One of the problems with the United States influencing the generals right now is a deep sense [shared by many in the region] that its leadership is fundamentally naive about how politics work in the Middle East. People think that the United States abandoned Egyptian President Hosni Mubarak [who may soon be freed from custody] too early and that it showed him disrespect. People think that the United States was naive about the intentions of the Muslim Brotherhood. People think the United States doesn’t understand the need to demonstrate forceful leadership. [These people] say that you can see this both in the way the United States deals with Iran and other challenges in the region, like Syria and Bahrain. This diminishes the influence that the United States can have, because many people don’t think the advice has any wisdom behind it.
Who holds these views? People like the Saudi leaders?
The Saudis, the Emiratis: Both are in close communication with General Sisi [Gen. Abdul-Fattah el-Sisi]. General Sisi was the Egyptian military attache in Saudi Arabia and has very close relations with the Emiratis as well, and it’s not a coincidence that a week after he took power there were $12 billion in pledges from Kuwait, Saudi Arabia, and the UAE. It makes the U.S. effort to influence the Egyptians all that much more difficult, because not only do the Egyptians feel that they have to concentrate on what’s immediately in front of them, but they don’t trust the judgment of the United States to help them.
Let’s go back to early July, when we had these massive protests by the public calling for the ouster of President Morsi. Was that instigated by the military, or was that instigated by civilians and picked up on by the military?
The reporting suggests that there was some cooperation between a civilian movement, wealthy businessmen, and elements of the security apparatus (which includes both the military and the internal security service). How that actually worked is unclear, but there certainly seems to be quite concerted support by elements of the business community for the current military effort, and there seems to be significant support from security services for the effort as well.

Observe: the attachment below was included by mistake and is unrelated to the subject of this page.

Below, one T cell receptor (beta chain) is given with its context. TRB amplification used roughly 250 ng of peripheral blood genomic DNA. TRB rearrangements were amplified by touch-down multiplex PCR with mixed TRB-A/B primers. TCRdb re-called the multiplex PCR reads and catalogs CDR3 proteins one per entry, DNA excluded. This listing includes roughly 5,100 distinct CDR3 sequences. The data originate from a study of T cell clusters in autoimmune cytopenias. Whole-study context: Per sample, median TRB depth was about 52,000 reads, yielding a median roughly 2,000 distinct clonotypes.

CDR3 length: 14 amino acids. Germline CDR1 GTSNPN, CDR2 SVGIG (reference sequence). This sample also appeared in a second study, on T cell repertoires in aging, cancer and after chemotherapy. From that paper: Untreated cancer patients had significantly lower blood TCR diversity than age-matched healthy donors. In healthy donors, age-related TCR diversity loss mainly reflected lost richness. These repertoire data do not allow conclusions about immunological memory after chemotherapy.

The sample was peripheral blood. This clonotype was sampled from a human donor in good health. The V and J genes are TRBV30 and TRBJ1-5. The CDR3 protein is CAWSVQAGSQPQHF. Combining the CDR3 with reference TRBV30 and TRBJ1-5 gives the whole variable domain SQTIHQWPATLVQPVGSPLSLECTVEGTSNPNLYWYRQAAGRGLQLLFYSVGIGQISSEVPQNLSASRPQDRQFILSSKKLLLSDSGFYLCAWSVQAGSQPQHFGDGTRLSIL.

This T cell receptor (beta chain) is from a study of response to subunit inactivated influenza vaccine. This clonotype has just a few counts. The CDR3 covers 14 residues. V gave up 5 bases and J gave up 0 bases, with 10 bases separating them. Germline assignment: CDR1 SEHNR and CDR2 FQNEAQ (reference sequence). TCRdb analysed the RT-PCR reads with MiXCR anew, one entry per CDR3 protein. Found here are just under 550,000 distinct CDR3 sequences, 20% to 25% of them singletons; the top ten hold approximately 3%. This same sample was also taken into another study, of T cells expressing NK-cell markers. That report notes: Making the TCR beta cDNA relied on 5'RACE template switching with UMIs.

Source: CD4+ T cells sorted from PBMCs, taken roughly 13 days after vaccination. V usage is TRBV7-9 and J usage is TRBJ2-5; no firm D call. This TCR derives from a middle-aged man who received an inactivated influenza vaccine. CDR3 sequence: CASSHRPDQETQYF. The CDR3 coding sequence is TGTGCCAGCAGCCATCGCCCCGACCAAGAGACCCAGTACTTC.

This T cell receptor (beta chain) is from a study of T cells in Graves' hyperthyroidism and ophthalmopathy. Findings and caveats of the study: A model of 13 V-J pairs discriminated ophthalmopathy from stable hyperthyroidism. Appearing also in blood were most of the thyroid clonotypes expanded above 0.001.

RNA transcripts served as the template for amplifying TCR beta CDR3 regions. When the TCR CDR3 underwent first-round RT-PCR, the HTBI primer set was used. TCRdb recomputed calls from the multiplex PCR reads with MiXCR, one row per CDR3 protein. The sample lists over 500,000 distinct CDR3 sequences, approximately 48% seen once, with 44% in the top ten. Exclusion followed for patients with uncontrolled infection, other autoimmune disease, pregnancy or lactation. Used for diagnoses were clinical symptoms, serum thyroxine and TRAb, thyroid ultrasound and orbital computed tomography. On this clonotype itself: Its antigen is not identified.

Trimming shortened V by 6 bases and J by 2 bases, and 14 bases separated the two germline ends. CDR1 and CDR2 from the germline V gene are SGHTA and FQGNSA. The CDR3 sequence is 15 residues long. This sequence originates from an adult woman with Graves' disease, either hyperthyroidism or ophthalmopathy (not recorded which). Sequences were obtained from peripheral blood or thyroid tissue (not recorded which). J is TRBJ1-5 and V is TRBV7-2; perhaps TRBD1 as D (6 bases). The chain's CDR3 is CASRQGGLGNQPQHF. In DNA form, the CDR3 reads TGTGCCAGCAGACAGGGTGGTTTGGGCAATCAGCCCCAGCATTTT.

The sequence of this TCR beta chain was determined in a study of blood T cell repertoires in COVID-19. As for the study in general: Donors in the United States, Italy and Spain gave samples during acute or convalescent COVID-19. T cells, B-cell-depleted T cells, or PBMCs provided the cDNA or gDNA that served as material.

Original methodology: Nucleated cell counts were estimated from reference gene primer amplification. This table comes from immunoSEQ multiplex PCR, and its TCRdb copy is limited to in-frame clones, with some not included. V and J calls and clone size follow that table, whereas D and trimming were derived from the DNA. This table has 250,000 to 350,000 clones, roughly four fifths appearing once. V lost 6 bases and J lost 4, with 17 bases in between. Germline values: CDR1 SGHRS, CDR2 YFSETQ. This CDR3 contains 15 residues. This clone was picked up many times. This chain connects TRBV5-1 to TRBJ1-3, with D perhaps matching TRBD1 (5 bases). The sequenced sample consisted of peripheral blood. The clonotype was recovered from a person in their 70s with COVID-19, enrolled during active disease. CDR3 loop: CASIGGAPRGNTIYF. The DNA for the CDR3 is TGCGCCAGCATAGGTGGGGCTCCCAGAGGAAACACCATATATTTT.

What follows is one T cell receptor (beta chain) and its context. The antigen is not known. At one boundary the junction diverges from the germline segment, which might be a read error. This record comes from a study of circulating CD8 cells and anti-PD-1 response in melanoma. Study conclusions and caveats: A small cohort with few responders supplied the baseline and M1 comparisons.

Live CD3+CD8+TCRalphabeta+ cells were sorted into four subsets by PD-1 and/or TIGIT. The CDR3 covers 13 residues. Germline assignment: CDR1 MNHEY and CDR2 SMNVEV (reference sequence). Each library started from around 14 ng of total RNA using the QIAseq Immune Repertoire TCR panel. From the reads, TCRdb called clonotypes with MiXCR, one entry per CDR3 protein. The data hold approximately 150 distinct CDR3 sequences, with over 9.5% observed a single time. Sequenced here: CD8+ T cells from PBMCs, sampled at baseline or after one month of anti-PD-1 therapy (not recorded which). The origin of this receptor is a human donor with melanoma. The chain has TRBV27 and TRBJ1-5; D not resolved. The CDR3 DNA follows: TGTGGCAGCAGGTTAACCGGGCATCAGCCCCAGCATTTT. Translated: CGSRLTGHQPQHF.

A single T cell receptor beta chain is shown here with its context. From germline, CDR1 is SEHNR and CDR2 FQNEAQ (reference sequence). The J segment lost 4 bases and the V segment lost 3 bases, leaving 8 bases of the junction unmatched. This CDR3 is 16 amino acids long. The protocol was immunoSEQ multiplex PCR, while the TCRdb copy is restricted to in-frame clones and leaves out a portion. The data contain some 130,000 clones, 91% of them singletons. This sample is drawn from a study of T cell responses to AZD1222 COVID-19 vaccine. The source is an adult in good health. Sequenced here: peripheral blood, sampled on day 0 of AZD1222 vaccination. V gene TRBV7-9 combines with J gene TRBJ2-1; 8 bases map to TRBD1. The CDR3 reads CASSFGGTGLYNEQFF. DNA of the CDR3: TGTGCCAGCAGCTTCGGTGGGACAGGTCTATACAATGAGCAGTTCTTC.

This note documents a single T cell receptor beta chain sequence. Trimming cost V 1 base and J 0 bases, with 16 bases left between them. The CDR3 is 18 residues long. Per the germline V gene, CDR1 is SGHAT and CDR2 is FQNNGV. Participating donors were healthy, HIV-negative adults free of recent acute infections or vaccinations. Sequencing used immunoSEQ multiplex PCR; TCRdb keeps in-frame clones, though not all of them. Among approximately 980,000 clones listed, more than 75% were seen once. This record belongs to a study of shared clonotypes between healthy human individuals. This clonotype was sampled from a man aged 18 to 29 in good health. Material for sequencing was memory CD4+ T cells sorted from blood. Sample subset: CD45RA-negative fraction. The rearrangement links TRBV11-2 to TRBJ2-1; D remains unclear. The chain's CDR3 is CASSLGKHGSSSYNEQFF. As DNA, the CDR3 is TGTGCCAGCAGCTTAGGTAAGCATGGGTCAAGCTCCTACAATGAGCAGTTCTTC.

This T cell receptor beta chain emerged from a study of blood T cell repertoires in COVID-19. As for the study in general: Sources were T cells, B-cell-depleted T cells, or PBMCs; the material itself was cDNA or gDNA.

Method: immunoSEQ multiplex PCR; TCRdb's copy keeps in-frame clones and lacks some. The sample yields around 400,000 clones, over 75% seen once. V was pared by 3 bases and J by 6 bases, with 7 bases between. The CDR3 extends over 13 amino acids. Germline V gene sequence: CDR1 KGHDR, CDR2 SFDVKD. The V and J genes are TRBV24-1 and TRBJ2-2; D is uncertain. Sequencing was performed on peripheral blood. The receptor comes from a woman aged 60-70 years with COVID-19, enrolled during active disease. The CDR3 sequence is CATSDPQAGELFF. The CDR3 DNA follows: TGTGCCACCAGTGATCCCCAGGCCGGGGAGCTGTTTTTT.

The public seems to still support the military takeover. Why?
Partly there’s a unity of message coming through the state media organs and many of the independent media organs in Egypt. There are a range of Egyptian satellite television stations, which are owned by wealthy local businessmen, and they have closed ranks behind the military. The other very important piece though is the military has a rather remarkable status in Egypt as an institution that is universally admired, that is not questioned. And when the military comes down hard in one direction or another, there is a strong instinct among the Egyptian public to support it.
How would you describe the standing of the Muslim Brotherhood? Who are its members?
The Muslim Brotherhood as an organization tends to be a middle-class organization. It’s not disenfranchised; it’s not uneducated, it tends to [draw] aspiring professionals, many of the people who in any society get involved with religious movements. These are not people who are out of society; these are people who believe they are climbing up within society. Whether the Brotherhood has 20 or 30 percent support is unclear, but they seems to have significant, enduring support that isn’t likely to go away.
The other interesting thing, which nobody has really been talking about, are the Salafi movements in Egypt. In many ways, they have ideological differences with the Brotherhood, they have different international support than the Brotherhood, and the Salafi groups have been careful not to condemn the government and not really to condemn the Brotherhood. When General Sisi talks about the role of Islamists in politics, the signal he’s sending is not that the Brotherhood would be allowed back into politics, but that the Salafis could represent the Islamist voice in politics. And when you’re talking about a country in which repeated polling shows that 60 percent of people think Sharia should be the law of the state, having the Islamist vote is not trivial. What the long-term result of all of this may be is that in an effort to suppress the Brotherhood, the government tries to give the Salafis more influence in social and religious matters [and] that you may end up seeing a much more religiously conservative society in Egypt in ten years’ time.
So the military’s concern with the Brotherhood is not so much about ideology as it is about politics?
A lot of it has to do with politics, and the Brotherhood as a membership organization with a hierarchy that is perceived to be a political threat because it seems exclusive. What Morsi did in his year in power is that he continued to play to his base rather than try to expand his coalition. So what the military fears is a narrow political group capturing Egyptian politics ultimately at its expense.
What about the reports of the attacks on the Coptic Christian churches in the countryside.
What is clear is that this is deeply polarizing the country as it contributes to a narrative that the Brotherhood is a terrorist group which is not a legitimate partner in any political settlement in Egypt.